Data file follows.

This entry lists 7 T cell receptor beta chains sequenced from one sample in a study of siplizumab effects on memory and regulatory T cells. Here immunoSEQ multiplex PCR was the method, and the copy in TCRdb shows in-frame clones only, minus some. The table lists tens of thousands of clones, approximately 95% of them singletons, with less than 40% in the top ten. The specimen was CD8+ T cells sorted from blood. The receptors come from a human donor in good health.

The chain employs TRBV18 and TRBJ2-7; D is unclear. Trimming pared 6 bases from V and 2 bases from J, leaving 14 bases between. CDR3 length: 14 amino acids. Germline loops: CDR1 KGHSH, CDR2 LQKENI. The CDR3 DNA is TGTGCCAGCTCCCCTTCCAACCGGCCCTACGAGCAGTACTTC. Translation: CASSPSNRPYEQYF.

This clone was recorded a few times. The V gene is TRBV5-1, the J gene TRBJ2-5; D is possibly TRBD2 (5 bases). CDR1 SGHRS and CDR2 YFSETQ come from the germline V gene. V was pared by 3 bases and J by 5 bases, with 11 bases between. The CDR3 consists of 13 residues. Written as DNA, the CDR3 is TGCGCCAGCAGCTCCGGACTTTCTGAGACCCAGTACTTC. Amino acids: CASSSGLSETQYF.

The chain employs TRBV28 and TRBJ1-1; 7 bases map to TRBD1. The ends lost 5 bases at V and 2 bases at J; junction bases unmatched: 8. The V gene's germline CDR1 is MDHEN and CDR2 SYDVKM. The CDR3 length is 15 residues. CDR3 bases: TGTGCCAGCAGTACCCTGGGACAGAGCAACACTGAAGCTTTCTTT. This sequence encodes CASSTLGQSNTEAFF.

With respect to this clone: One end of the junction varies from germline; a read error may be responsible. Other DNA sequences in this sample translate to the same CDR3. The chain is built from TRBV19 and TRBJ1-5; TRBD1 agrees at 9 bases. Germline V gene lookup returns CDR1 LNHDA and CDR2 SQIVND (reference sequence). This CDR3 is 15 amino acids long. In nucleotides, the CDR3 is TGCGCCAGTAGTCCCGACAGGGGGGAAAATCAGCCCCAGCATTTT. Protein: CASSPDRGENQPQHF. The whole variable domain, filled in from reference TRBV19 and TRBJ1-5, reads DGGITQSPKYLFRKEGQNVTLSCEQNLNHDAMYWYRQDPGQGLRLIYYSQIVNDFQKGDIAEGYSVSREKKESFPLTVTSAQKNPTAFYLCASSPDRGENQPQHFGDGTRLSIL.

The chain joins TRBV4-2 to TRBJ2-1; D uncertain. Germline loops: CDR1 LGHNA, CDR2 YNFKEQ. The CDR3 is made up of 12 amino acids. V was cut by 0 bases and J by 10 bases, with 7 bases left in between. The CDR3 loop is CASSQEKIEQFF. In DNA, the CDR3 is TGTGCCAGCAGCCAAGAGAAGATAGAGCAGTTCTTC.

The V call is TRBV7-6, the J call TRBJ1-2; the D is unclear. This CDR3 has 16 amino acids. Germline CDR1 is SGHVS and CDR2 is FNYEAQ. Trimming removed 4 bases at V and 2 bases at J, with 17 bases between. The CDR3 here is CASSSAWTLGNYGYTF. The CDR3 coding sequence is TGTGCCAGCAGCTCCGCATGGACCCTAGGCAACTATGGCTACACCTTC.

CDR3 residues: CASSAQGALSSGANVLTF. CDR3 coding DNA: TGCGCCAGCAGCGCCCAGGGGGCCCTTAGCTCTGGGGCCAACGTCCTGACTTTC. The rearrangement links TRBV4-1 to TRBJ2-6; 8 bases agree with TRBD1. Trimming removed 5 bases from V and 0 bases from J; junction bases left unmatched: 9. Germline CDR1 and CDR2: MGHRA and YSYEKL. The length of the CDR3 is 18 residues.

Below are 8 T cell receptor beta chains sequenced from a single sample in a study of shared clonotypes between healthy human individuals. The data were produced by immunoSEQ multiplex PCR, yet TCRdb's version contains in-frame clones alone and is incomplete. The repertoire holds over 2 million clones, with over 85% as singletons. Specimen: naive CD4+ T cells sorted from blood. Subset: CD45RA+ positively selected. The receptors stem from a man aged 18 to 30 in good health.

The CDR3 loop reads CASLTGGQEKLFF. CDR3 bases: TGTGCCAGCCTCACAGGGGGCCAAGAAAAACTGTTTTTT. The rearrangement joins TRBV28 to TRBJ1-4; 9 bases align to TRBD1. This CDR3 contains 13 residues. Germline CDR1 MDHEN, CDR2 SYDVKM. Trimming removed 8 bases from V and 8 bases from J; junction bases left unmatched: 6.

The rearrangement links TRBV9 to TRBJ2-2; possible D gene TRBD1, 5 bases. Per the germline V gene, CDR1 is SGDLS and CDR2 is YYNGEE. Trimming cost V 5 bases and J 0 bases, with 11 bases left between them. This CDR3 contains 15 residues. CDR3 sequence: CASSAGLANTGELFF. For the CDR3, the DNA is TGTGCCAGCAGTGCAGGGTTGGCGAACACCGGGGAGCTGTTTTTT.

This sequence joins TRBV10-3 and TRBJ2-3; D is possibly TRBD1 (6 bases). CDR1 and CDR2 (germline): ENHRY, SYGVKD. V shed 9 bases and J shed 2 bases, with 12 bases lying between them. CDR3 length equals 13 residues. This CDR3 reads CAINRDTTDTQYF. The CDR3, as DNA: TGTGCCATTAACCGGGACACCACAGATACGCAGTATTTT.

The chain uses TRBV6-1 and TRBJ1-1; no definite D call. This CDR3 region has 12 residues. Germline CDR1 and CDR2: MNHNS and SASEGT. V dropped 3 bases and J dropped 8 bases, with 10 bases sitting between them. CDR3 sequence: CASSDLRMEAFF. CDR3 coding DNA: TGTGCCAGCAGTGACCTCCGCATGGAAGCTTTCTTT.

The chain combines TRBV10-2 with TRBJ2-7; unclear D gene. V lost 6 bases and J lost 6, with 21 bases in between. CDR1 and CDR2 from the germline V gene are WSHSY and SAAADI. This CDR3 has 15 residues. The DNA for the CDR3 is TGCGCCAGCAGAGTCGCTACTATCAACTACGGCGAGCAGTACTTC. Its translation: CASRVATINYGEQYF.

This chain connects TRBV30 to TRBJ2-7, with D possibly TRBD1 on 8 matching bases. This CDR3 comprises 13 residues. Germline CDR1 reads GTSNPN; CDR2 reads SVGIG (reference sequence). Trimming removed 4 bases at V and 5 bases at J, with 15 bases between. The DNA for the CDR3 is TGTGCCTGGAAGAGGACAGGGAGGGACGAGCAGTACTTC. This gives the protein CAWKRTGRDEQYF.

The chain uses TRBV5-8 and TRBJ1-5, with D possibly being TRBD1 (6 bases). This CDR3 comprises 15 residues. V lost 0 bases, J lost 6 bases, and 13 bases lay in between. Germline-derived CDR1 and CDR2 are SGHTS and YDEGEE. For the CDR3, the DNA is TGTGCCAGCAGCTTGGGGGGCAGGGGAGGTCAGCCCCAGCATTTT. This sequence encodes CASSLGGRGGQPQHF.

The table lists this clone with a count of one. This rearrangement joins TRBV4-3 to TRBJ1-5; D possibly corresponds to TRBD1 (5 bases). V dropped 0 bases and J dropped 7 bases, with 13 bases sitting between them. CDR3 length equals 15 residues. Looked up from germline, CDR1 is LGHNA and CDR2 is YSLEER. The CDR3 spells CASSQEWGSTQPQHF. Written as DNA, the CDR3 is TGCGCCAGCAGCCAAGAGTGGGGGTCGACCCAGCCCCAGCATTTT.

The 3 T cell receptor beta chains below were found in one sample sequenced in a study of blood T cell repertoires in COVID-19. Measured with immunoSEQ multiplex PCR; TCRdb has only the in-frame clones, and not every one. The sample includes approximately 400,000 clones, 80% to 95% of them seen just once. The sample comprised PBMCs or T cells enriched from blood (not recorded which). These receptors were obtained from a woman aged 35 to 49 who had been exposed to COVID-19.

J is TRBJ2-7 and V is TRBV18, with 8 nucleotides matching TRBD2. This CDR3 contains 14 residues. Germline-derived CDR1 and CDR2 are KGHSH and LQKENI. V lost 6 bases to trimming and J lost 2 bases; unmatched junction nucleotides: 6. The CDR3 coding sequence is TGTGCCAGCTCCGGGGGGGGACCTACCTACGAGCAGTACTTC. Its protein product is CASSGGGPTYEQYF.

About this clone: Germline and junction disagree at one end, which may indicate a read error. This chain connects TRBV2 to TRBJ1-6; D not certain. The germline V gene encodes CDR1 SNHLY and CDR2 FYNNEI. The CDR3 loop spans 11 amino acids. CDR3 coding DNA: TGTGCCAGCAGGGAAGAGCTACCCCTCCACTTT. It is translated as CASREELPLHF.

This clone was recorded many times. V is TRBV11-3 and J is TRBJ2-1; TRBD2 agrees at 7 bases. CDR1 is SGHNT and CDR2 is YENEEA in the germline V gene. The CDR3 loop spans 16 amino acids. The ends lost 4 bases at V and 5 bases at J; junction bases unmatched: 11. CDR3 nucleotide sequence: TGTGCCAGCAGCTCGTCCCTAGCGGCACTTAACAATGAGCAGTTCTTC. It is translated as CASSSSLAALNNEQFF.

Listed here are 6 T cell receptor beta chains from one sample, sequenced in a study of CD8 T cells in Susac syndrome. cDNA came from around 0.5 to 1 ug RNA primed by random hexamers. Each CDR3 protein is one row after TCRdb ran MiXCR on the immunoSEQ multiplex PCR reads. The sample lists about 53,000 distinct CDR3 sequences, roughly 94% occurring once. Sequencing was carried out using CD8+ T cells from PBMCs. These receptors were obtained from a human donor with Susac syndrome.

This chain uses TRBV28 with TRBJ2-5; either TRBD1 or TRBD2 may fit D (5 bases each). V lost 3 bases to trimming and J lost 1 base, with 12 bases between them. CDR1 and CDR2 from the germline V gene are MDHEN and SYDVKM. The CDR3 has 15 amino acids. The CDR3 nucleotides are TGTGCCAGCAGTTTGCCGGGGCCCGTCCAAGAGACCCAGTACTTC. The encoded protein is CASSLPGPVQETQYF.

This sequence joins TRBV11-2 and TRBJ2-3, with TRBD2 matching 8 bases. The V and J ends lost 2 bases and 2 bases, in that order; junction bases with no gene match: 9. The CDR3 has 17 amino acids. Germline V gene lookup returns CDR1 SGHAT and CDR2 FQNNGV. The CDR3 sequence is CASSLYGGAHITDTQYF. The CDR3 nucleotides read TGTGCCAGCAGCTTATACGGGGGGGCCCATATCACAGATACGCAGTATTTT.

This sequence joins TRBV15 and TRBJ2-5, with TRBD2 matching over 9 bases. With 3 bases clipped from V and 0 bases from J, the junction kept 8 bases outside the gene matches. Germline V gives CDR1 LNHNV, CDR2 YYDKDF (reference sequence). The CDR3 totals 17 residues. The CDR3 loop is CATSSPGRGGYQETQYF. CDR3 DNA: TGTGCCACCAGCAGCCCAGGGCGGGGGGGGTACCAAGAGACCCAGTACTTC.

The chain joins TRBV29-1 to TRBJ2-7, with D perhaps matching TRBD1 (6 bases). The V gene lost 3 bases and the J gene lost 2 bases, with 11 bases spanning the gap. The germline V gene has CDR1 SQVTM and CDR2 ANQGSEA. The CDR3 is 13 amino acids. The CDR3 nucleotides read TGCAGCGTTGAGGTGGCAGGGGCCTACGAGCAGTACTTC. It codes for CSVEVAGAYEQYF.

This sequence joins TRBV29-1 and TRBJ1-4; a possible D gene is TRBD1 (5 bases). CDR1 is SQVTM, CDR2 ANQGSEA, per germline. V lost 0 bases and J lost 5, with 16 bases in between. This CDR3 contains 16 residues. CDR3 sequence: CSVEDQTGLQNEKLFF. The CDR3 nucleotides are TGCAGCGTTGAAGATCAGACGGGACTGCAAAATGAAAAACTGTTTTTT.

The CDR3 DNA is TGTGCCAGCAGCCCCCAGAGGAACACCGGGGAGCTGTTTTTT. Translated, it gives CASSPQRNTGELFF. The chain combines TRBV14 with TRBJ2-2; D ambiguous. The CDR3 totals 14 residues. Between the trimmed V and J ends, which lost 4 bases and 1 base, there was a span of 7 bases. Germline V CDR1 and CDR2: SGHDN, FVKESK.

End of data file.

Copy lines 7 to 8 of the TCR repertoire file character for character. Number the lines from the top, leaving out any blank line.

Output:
The V call is TRBV7-6, the J call TRBJ1-2; the D is unclear. This CDR3 has 16 amino acids. Germline CDR1 is SGHVS and CDR2 is FNYEAQ. Trimming removed 4 bases at V and 2 bases at J, with 17 bases between. The CDR3 here is CASSSAWTLGNYGYTF. The CDR3 coding sequence is TGTGCCAGCAGCTCCGCATGGACCCTAGGCAACTATGGCTACACCTTC.

CDR3 residues: CASSAQGALSSGANVLTF. CDR3 coding DNA: TGCGCCAGCAGCGCCCAGGGGGCCCTTAGCTCTGGGGCCAACGTCCTGACTTTC. The rearrangement links TRBV4-1 to TRBJ2-6; 8 bases agree with TRBD1. Trimming removed 5 bases from V and 0 bases from J; junction bases left unmatched: 9. Germline CDR1 and CDR2: MGHRA and YSYEKL. The length of the CDR3 is 18 residues.